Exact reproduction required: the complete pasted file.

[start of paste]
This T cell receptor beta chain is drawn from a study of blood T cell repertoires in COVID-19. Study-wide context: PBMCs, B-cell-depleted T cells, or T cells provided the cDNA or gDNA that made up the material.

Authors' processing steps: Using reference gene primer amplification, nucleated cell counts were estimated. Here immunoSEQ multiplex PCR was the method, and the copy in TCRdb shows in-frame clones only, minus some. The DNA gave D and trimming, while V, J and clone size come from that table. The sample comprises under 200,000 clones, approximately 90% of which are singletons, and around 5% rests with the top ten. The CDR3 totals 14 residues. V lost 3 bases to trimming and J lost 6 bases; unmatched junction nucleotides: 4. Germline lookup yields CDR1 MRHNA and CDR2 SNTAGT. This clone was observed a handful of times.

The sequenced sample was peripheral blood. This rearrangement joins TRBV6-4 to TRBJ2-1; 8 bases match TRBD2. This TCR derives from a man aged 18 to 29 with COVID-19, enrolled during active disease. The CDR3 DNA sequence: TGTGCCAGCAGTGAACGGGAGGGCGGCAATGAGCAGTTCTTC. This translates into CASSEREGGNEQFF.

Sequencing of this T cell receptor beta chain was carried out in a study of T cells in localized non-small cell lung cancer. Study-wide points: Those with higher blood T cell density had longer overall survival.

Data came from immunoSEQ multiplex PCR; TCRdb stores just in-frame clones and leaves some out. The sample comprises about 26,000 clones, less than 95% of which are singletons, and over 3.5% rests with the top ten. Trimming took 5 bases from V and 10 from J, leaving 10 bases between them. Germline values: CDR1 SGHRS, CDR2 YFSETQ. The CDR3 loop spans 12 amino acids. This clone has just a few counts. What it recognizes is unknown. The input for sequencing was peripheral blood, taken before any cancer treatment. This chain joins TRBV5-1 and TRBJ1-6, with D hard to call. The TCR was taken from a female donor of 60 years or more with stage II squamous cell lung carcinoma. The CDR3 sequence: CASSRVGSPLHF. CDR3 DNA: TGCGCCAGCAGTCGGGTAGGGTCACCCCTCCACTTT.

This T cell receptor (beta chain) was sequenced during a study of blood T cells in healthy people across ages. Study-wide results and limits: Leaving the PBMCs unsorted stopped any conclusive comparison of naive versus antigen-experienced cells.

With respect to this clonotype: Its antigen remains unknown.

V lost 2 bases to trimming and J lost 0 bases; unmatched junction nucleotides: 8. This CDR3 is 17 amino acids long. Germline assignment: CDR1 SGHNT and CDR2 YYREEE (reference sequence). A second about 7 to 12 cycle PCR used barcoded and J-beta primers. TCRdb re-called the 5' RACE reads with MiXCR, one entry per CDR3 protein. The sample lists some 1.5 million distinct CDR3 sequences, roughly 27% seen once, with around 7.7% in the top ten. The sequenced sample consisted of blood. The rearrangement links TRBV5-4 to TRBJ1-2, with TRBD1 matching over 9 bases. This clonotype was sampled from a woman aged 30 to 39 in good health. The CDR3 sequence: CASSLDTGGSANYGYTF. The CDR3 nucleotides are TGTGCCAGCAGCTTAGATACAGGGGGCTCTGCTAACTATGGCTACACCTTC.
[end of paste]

This T cell receptor beta chain is drawn from a study of blood T cell repertoires in COVID-19. Study-wide context: PBMCs, B-cell-depleted T cells, or T cells provided the cDNA or gDNA that made up the material.

Authors' processing steps: Using reference gene primer amplification, nucleated cell counts were estimated. Here immunoSEQ multiplex PCR was the method, and the copy in TCRdb shows in-frame clones only, minus some. The DNA gave D and trimming, while V, J and clone size come from that table. The sample comprises under 200,000 clones, approximately 90% of which are singletons, and around 5% rests with the top ten. The CDR3 totals 14 residues. V lost 3 bases to trimming and J lost 6 bases; unmatched junction nucleotides: 4. Germline lookup yields CDR1 MRHNA and CDR2 SNTAGT. This clone was observed a handful of times.

The sequenced sample was peripheral blood. This rearrangement joins TRBV6-4 to TRBJ2-1; 8 bases match TRBD2. This TCR derives from a man aged 18 to 29 with COVID-19, enrolled during active disease. The CDR3 DNA sequence: TGTGCCAGCAGTGAACGGGAGGGCGGCAATGAGCAGTTCTTC. This translates into CASSEREGGNEQFF.

Sequencing of this T cell receptor beta chain was carried out in a study of T cells in localized non-small cell lung cancer. Study-wide points: Those with higher blood T cell density had longer overall survival.

Data came from immunoSEQ multiplex PCR; TCRdb stores just in-frame clones and leaves some out. The sample comprises about 26,000 clones, less than 95% of which are singletons, and over 3.5% rests with the top ten. Trimming took 5 bases from V and 10 from J, leaving 10 bases between them. Germline values: CDR1 SGHRS, CDR2 YFSETQ. The CDR3 loop spans 12 amino acids. This clone has just a few counts. What it recognizes is unknown. The input for sequencing was peripheral blood, taken before any cancer treatment. This chain joins TRBV5-1 and TRBJ1-6, with D hard to call. The TCR was taken from a female donor of 60 years or more with stage II squamous cell lung carcinoma. The CDR3 sequence: CASSRVGSPLHF. CDR3 DNA: TGCGCCAGCAGTCGGGTAGGGTCACCCCTCCACTTT.

This T cell receptor (beta chain) was sequenced during a study of blood T cells in healthy people across ages. Study-wide results and limits: Leaving the PBMCs unsorted stopped any conclusive comparison of naive versus antigen-experienced cells.

With respect to this clonotype: Its antigen remains unknown.

V lost 2 bases to trimming and J lost 0 bases; unmatched junction nucleotides: 8. This CDR3 is 17 amino acids long. Germline assignment: CDR1 SGHNT and CDR2 YYREEE (reference sequence). A second about 7 to 12 cycle PCR used barcoded and J-beta primers. TCRdb re-called the 5' RACE reads with MiXCR, one entry per CDR3 protein. The sample lists some 1.5 million distinct CDR3 sequences, roughly 27% seen once, with around 7.7% in the top ten. The sequenced sample consisted of blood. The rearrangement links TRBV5-4 to TRBJ1-2, with TRBD1 matching over 9 bases. This clonotype was sampled from a woman aged 30 to 39 in good health. The CDR3 sequence: CASSLDTGGSANYGYTF. The CDR3 nucleotides are TGTGCCAGCAGCTTAGATACAGGGGGCTCTGCTAACTATGGCTACACCTTC.